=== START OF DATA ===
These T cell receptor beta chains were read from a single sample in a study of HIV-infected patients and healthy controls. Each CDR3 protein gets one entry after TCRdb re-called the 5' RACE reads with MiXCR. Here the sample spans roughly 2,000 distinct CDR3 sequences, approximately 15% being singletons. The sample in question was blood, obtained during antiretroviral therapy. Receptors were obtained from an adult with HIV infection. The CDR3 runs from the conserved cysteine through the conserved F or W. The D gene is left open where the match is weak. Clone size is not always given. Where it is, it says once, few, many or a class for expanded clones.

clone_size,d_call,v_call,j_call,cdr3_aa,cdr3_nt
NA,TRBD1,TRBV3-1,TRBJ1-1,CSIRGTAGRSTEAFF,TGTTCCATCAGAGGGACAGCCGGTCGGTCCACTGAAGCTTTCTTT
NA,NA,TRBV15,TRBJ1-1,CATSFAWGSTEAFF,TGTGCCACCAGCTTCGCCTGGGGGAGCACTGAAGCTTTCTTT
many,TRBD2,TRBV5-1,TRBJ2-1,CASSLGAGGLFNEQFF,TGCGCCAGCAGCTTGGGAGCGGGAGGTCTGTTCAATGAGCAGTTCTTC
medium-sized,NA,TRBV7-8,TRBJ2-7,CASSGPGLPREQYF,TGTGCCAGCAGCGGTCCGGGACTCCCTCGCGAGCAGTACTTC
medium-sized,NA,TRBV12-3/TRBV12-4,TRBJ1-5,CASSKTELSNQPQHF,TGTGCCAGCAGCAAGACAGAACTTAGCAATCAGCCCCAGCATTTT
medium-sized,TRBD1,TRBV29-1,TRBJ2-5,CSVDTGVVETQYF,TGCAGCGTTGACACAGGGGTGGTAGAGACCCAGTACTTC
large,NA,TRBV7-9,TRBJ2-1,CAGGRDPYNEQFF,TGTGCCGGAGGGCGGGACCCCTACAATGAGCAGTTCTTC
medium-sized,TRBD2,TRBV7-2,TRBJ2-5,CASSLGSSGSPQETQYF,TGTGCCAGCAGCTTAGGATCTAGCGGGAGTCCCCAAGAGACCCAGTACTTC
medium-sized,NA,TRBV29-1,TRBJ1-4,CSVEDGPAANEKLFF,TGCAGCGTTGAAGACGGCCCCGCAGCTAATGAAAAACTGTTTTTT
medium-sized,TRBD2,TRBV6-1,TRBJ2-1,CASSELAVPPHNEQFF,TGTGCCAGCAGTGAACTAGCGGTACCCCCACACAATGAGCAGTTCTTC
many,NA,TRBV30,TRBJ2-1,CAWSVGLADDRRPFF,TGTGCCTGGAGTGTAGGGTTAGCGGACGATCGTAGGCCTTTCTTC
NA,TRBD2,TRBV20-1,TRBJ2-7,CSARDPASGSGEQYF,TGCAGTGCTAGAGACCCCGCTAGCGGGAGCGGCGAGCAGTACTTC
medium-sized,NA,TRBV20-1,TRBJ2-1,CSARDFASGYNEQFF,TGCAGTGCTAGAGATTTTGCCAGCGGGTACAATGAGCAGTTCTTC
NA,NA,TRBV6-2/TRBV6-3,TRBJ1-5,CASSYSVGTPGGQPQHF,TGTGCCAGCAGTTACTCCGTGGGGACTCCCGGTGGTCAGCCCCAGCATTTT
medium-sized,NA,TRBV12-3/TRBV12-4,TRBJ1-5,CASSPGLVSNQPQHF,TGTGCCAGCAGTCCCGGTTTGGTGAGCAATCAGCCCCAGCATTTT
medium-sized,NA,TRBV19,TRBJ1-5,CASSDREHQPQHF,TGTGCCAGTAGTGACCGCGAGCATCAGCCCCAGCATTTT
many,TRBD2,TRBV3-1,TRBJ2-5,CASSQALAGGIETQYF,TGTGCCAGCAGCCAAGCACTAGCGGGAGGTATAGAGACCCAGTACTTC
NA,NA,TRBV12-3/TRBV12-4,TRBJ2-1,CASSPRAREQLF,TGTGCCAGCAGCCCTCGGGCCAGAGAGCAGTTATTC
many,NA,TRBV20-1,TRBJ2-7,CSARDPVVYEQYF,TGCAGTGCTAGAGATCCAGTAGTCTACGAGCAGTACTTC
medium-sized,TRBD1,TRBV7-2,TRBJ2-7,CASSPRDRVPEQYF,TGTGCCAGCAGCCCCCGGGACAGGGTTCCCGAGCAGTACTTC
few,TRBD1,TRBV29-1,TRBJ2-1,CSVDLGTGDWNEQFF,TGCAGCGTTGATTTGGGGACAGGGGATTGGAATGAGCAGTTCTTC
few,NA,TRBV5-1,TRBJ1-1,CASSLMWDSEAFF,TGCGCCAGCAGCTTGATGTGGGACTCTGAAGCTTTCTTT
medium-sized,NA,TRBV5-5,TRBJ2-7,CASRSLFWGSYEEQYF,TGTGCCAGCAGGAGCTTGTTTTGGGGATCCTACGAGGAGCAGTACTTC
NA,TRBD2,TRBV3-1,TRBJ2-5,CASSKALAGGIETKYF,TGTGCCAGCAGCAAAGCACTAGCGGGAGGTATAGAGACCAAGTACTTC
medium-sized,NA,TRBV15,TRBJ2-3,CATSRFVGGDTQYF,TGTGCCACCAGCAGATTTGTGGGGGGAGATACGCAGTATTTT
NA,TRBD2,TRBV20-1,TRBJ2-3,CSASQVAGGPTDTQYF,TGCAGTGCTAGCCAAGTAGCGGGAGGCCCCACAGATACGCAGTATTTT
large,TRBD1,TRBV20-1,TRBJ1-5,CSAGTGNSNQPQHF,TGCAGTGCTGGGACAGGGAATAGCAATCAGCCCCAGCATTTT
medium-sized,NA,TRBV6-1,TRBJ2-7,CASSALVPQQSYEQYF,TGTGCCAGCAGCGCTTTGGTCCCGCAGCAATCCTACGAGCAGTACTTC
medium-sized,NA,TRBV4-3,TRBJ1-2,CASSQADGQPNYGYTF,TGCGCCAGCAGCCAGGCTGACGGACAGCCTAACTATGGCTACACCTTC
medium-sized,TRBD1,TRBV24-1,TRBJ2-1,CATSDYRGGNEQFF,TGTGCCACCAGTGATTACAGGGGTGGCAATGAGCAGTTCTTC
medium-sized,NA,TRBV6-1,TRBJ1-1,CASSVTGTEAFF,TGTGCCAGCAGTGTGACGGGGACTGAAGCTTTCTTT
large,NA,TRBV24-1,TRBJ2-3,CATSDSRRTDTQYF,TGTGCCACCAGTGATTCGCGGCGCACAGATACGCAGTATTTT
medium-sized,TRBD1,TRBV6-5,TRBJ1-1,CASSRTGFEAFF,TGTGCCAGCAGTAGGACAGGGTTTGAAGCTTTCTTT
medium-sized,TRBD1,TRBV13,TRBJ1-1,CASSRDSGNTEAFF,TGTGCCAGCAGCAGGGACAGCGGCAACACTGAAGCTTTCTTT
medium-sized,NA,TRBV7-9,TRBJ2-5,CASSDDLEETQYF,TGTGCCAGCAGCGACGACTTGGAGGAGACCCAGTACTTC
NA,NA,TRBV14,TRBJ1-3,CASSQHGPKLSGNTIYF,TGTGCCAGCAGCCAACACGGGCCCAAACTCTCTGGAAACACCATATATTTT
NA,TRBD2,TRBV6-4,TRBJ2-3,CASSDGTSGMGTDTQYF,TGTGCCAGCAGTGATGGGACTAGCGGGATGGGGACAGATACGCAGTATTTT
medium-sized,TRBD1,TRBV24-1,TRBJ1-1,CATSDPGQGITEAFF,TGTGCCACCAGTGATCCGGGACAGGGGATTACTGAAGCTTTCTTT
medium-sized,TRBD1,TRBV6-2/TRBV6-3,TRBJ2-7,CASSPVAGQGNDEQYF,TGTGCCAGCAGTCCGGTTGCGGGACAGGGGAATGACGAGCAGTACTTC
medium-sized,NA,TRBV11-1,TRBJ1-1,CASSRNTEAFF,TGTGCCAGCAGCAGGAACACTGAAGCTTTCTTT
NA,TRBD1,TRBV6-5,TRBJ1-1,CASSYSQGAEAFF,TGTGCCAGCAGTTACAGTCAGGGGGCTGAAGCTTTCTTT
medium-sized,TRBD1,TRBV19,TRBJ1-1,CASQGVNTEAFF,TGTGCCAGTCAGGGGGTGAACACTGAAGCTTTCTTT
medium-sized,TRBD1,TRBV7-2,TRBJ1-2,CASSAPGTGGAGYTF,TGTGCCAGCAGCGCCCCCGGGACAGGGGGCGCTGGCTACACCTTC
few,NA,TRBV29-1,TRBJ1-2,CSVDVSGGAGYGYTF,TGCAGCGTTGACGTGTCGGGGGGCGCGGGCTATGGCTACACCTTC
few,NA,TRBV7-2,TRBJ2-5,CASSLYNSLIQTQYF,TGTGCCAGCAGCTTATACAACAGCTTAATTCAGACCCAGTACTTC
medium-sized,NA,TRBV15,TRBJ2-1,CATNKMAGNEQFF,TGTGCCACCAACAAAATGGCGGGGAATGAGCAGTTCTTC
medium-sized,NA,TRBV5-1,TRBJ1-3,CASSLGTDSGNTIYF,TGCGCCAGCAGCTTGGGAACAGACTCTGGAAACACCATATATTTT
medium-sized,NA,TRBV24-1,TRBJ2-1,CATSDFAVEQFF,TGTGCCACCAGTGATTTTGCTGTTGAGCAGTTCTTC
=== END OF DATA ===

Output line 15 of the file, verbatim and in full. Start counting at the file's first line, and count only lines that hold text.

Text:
medium-sized,NA,TRBV20-1,TRBJ2-1,CSARDFASGYNEQFF,TGCAGTGCTAGAGATTTTGCCAGCGGGTACAATGAGCAGTTCTTC